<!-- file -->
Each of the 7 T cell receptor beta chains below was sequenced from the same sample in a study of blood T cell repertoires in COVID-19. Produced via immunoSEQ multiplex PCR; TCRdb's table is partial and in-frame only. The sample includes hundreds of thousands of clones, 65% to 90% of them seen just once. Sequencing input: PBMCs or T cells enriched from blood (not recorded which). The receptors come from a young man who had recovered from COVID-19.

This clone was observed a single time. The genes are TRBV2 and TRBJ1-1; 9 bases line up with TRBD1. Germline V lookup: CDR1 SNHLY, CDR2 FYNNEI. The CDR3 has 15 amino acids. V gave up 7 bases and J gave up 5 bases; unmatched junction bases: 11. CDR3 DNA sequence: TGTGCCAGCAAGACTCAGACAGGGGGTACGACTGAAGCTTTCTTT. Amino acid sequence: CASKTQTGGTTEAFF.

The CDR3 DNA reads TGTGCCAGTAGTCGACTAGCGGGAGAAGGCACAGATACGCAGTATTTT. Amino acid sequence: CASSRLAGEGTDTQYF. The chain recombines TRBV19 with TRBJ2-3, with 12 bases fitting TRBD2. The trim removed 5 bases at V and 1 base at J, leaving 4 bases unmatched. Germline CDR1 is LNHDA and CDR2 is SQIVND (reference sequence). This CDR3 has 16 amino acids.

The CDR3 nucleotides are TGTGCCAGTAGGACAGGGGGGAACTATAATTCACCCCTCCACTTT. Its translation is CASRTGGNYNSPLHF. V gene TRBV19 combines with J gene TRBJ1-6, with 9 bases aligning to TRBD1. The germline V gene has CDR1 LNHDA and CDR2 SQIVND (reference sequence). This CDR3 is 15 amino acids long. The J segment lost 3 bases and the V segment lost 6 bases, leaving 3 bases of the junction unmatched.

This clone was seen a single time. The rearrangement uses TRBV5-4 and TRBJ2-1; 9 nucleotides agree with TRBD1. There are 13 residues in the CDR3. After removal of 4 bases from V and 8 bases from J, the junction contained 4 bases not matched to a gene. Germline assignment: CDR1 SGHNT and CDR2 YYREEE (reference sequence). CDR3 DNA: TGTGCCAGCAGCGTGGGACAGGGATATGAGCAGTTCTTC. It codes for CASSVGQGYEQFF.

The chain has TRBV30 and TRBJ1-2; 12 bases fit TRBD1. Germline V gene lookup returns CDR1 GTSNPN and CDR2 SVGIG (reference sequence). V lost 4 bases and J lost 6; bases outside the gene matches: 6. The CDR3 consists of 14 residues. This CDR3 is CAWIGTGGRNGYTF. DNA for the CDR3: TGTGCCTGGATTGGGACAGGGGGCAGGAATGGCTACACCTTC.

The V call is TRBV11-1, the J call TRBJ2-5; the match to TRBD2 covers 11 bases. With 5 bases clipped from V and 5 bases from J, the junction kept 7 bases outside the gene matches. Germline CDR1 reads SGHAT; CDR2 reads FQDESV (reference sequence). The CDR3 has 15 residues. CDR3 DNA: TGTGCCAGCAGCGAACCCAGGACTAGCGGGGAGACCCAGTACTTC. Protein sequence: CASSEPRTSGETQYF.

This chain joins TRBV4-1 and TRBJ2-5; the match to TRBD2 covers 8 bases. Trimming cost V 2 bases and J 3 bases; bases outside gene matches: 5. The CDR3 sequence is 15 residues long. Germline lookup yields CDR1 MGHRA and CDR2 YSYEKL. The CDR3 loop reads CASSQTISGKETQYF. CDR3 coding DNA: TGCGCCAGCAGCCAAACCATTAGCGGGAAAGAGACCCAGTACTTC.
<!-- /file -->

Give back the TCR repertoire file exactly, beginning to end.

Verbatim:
Each of the 7 T cell receptor beta chains below was sequenced from the same sample in a study of blood T cell repertoires in COVID-19. Produced via immunoSEQ multiplex PCR; TCRdb's table is partial and in-frame only. The sample includes hundreds of thousands of clones, 65% to 90% of them seen just once. Sequencing input: PBMCs or T cells enriched from blood (not recorded which). The receptors come from a young man who had recovered from COVID-19.

This clone was observed a single time. The genes are TRBV2 and TRBJ1-1; 9 bases line up with TRBD1. Germline V lookup: CDR1 SNHLY, CDR2 FYNNEI. The CDR3 has 15 amino acids. V gave up 7 bases and J gave up 5 bases; unmatched junction bases: 11. CDR3 DNA sequence: TGTGCCAGCAAGACTCAGACAGGGGGTACGACTGAAGCTTTCTTT. Amino acid sequence: CASKTQTGGTTEAFF.

The CDR3 DNA reads TGTGCCAGTAGTCGACTAGCGGGAGAAGGCACAGATACGCAGTATTTT. Amino acid sequence: CASSRLAGEGTDTQYF. The chain recombines TRBV19 with TRBJ2-3, with 12 bases fitting TRBD2. The trim removed 5 bases at V and 1 base at J, leaving 4 bases unmatched. Germline CDR1 is LNHDA and CDR2 is SQIVND (reference sequence). This CDR3 has 16 amino acids.

The CDR3 nucleotides are TGTGCCAGTAGGACAGGGGGGAACTATAATTCACCCCTCCACTTT. Its translation is CASRTGGNYNSPLHF. V gene TRBV19 combines with J gene TRBJ1-6, with 9 bases aligning to TRBD1. The germline V gene has CDR1 LNHDA and CDR2 SQIVND (reference sequence). This CDR3 is 15 amino acids long. The J segment lost 3 bases and the V segment lost 6 bases, leaving 3 bases of the junction unmatched.

This clone was seen a single time. The rearrangement uses TRBV5-4 and TRBJ2-1; 9 nucleotides agree with TRBD1. There are 13 residues in the CDR3. After removal of 4 bases from V and 8 bases from J, the junction contained 4 bases not matched to a gene. Germline assignment: CDR1 SGHNT and CDR2 YYREEE (reference sequence). CDR3 DNA: TGTGCCAGCAGCGTGGGACAGGGATATGAGCAGTTCTTC. It codes for CASSVGQGYEQFF.

The chain has TRBV30 and TRBJ1-2; 12 bases fit TRBD1. Germline V gene lookup returns CDR1 GTSNPN and CDR2 SVGIG (reference sequence). V lost 4 bases and J lost 6; bases outside the gene matches: 6. The CDR3 consists of 14 residues. This CDR3 is CAWIGTGGRNGYTF. DNA for the CDR3: TGTGCCTGGATTGGGACAGGGGGCAGGAATGGCTACACCTTC.

The V call is TRBV11-1, the J call TRBJ2-5; the match to TRBD2 covers 11 bases. With 5 bases clipped from V and 5 bases from J, the junction kept 7 bases outside the gene matches. Germline CDR1 reads SGHAT; CDR2 reads FQDESV (reference sequence). The CDR3 has 15 residues. CDR3 DNA: TGTGCCAGCAGCGAACCCAGGACTAGCGGGGAGACCCAGTACTTC. Protein sequence: CASSEPRTSGETQYF.

This chain joins TRBV4-1 and TRBJ2-5; the match to TRBD2 covers 8 bases. Trimming cost V 2 bases and J 3 bases; bases outside gene matches: 5. The CDR3 sequence is 15 residues long. Germline lookup yields CDR1 MGHRA and CDR2 YSYEKL. The CDR3 loop reads CASSQTISGKETQYF. CDR3 coding DNA: TGCGCCAGCAGCCAAACCATTAGCGGGAAAGAGACCCAGTACTTC.